Tag Archive | trinity

The Three Major Approaches to Neo-Paganism

Most things in the universe happen in threes. Three is a universal number of great importance. In Heathenism we have the Heathen trinity of Odin, Thor, and Freyr, which I covered in another post.

This three-ness aspect to the universe is also seen in divisions that happen within major world religions. We see this for example in Christianity in there being Catholic, Protestant, and Orthodox branches. In Buddhism this trinity is expressed with there being Theravada, Mahayana, and Tantric forms of the religion. In Hinduism we have Shivism, Vaishnavism, and Shaktism. In Islam there is Sunni, Shia, and Sufism. In Wicca, which is itself a tradition within Neo-Paganism, there is British-Traditional, Eclectic, and Dianic, branches. Even in Heathenism we have strict-reconstructionists, modernists, and tribalists.

In Neo-Paganism this three-fold aspect is seen with there being Archetypal-Paganism, Polytheistic-Paganism, and Humanistic-Paganism. Neo-Paganism is a newer major world religion and as such it is still undergoing the process of development as a major religion. Thus is is still going through the grow process that any new religion does.

The first form of Neo-Paganism to form was Archetypal-Paganism. Your stereotypical Wiccan (but not all Wiccans) is an Archetypal-Pagan. They see the gods and goddesses either as different (and interchangeable) expressions of one divine energy, or all gods and goddesses to them are the expression of one set of Great Goddess and Great God (Dualtheism). Archetypal-Paganism is based on the philosophical idea of syncretism. Wicca itself was a religion created through syncretism. Though most but not all Wiccans are Archtypal-Pagans, not all Archtypal-Pagans are Wiccans. Wiccans would be the biggest group that are Archtypal-Pagans.

The next expression of Neo-Paganism is Polytheistic-Paganism. Polytheistic-Pagans see the gods and goddess as all unique and distinct beings and not interchangeable for one another. Though some of them do acknowledge that some gods or goddesses may appear in more than one culture with nearly almost exact similar forms and traits but with different names. Generally Polytheistic-Pagans place a strong focus on devotional practices and worship of the particular gods and goddesses which they happen to focus on. Polytheistic-Pagans are almost always very focused on a particular cultural tradition. Some Polytheistic-Pagans are very focused on strict historical reconstruction of ancient Pagan traditions, while others try to focus on modern ways to relate to the gods/goddesses, but many are a mix between both these extremes. The stereotypical Heathen is Polytheistic-Pagan. Originally Heathenism was separate from the Neo-Pagan scene due to early on Wiccan viewpoints dominating the Neo-Pagan scene, but this has changed and more and more Heathen ideas have had an impact on Neo-Paganism. More Heathens, or even Pagans strongly influenced by Heathenism, are seen taking part in the Neo-Pagan scene these days. Just as not all Archtypal-Pagans are Wiccans, not all Polytheistic-Pagans are Heathens, though Heathenism does represent the biggest pool of Polytheistic-Pagans at this time. There has been a huge growth in non-Heathen forms of Polytheistic-Paganism in recent years.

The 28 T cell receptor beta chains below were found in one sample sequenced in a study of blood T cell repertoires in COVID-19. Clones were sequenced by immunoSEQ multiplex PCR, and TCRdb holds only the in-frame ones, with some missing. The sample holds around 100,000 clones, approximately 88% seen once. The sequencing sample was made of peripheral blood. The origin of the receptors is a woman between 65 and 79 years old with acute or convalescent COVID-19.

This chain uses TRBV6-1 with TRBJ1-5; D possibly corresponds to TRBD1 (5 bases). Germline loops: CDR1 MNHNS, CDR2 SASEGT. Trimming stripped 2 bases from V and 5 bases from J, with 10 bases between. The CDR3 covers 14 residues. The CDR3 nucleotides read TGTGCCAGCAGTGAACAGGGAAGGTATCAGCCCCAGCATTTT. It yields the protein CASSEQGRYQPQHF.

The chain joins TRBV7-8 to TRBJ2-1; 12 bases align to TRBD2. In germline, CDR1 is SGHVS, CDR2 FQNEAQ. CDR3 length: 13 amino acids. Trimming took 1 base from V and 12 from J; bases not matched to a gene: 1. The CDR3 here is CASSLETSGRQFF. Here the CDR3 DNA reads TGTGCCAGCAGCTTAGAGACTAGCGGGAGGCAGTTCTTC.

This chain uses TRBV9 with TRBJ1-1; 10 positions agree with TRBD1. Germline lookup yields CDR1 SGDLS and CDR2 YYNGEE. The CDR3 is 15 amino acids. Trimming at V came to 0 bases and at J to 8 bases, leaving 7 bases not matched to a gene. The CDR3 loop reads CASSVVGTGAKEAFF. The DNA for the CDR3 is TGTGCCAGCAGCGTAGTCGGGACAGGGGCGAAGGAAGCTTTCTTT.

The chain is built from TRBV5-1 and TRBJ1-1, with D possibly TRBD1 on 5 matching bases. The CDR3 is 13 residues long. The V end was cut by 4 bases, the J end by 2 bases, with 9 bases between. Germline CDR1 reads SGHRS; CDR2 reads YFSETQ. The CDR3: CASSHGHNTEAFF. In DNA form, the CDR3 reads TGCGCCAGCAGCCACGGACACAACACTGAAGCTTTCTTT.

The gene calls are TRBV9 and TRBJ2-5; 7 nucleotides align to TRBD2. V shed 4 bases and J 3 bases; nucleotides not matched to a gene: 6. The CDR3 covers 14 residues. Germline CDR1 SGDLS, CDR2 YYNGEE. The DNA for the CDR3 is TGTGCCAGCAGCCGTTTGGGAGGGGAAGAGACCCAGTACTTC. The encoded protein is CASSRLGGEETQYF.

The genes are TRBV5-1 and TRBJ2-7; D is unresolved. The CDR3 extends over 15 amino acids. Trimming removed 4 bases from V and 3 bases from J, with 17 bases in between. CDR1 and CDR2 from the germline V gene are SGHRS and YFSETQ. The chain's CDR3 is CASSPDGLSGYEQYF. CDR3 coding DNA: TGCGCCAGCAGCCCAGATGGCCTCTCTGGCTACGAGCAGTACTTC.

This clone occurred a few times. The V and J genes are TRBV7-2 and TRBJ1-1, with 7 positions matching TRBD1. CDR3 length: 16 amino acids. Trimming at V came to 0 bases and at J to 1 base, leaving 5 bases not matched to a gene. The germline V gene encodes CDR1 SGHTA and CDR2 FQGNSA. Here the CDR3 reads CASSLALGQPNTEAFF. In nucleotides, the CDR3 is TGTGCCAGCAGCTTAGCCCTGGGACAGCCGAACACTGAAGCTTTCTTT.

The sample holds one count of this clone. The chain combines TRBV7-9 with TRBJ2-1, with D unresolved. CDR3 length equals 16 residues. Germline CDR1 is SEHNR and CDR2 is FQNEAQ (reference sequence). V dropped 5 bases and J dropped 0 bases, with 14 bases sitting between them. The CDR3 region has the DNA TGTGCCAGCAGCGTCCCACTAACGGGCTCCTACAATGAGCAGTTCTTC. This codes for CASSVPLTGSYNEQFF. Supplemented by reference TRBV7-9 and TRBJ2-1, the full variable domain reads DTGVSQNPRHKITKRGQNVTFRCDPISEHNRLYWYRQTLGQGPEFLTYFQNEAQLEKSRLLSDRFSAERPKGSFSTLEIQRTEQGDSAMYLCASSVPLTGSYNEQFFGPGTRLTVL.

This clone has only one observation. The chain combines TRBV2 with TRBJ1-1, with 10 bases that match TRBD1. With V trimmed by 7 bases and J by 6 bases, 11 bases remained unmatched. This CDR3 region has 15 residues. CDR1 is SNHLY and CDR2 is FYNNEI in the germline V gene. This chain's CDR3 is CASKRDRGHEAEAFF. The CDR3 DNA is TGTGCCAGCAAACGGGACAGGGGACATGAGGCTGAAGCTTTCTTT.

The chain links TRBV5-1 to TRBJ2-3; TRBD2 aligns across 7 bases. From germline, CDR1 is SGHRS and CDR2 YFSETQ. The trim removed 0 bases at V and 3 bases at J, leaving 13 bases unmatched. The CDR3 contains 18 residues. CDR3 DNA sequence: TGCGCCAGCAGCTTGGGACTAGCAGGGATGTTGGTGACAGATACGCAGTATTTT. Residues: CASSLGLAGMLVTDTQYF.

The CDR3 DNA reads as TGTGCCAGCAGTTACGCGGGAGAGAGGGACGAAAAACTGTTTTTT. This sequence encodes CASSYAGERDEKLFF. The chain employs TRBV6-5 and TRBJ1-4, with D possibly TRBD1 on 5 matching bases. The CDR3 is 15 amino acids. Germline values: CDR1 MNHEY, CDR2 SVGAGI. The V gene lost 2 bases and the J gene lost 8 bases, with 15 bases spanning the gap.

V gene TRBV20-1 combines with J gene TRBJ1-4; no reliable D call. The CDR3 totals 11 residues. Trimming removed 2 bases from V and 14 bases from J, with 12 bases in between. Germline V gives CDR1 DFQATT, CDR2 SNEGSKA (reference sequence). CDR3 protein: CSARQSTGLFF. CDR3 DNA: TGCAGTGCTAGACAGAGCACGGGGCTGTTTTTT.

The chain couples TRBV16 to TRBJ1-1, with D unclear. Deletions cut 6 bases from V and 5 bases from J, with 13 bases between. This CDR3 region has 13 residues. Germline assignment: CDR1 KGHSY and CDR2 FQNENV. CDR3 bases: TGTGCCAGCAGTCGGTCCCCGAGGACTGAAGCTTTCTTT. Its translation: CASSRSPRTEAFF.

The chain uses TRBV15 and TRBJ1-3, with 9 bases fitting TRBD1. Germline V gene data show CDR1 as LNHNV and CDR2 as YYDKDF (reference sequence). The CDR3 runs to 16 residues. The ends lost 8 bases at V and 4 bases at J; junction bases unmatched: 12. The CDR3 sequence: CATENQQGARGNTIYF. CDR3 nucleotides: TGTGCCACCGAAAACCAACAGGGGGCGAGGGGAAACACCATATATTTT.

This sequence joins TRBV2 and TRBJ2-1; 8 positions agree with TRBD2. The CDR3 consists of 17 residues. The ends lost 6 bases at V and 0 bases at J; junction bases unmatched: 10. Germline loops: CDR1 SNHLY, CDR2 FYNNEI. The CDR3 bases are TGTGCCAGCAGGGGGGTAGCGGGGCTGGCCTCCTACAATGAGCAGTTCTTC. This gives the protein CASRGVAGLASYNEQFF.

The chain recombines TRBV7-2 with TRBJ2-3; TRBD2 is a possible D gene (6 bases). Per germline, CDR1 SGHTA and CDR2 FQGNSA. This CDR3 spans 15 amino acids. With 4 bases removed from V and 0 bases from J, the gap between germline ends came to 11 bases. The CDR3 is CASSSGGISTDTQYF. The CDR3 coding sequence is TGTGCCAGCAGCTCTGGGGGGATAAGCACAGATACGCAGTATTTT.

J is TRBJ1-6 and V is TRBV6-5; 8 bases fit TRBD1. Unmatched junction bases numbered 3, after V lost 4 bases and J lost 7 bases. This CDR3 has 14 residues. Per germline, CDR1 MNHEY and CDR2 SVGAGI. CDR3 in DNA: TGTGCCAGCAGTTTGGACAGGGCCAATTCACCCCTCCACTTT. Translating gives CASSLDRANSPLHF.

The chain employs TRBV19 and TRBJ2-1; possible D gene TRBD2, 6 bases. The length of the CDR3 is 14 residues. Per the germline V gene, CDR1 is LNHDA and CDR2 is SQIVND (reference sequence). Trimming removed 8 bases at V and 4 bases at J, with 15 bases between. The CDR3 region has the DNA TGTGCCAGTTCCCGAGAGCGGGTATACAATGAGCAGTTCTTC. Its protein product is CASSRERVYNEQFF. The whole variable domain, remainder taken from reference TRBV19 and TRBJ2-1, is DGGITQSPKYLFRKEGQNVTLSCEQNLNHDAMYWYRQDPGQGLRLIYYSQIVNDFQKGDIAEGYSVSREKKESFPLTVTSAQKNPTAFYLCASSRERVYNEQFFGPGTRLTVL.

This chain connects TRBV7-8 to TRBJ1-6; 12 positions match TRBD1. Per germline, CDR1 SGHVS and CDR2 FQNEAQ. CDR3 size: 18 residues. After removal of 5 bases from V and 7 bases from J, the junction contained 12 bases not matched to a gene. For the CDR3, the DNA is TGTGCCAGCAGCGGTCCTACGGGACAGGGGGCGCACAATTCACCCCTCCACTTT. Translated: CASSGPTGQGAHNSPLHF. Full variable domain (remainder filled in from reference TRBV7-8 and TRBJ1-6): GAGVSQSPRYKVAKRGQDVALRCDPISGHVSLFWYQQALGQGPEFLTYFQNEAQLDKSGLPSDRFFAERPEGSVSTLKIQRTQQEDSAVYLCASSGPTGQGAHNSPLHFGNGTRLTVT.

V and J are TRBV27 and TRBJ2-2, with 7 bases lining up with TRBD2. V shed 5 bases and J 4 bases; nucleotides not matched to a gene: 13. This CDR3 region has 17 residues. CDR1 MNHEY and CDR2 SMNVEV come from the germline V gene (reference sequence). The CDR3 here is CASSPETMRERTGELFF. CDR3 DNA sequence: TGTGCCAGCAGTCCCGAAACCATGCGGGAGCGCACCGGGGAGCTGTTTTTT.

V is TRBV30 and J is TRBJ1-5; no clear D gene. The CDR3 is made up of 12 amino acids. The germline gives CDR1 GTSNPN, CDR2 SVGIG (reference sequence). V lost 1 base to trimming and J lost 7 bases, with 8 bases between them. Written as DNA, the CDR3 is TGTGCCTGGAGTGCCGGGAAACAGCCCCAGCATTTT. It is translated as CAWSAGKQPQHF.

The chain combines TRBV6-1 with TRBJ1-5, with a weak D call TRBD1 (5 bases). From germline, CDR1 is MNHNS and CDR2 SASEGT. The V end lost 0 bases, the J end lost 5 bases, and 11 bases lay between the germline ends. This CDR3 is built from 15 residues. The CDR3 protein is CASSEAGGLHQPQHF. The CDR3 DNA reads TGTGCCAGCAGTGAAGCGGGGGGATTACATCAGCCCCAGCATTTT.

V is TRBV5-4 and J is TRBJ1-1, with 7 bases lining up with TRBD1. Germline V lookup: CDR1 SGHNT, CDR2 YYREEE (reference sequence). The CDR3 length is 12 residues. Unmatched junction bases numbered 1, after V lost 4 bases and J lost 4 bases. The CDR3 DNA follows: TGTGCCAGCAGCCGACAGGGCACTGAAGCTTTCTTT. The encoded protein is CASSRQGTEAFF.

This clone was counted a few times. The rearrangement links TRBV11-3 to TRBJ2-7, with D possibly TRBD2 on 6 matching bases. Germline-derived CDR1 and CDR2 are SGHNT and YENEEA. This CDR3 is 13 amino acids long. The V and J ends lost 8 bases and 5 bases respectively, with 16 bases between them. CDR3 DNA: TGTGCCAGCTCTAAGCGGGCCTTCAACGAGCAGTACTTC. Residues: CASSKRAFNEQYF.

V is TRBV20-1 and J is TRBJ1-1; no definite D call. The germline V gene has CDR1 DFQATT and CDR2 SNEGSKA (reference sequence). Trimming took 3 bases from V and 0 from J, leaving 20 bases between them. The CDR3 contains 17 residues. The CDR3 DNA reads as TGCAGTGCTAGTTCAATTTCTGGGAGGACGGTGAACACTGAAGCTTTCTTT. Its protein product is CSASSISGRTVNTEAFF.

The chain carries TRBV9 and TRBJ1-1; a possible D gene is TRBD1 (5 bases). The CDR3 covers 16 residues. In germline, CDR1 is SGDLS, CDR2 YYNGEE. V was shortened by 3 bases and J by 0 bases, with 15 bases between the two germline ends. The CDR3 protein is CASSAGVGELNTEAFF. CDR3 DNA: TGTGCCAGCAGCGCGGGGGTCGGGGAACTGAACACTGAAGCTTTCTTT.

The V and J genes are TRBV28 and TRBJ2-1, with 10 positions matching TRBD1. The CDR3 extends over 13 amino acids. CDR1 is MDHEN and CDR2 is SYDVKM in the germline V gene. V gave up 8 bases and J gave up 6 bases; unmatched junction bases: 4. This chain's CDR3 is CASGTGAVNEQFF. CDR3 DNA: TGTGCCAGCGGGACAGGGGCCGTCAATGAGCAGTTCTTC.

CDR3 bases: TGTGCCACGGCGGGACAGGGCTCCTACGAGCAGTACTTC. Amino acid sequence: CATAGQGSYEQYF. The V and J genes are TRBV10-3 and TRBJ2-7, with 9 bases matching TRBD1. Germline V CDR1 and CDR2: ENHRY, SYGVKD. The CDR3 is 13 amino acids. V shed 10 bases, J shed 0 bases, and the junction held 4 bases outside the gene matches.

The third and by far newest form of Neo-Paganism is the Humanistic-Pagan. They are a very recent development and as such there has been some growing pains for this form of Paganism in it being accepted into the Neo-Pagan scene. Other terms that seem to be currently used for Humanist-Pagans are Atheist-Pagans, and Naturalistic-Pagans. Generally Humanist-Pagans tend to not believe in or focus on the supernatural or divine aspect of things. They tend to see the gods/goddesses and mythologies in terms of archetypal expressions of psychological or philosophical concepts. In many ways the ideas established by Carl Jung likely are the roots of this form of Paganism. Humanistic-Pagans believe strongly in science and having a more tangible connection to things. Their approach to Paganism is more cultural. Many of them may not wish to see Neo-Paganism as a religion but more as a form of cultural identity. They put great focus on the values expressed within Neo-Paganism such as respect for the environment and a focus on self awareness. Omnia is an example of a music band that seems to represent the ideas within Humanistic-Paganism.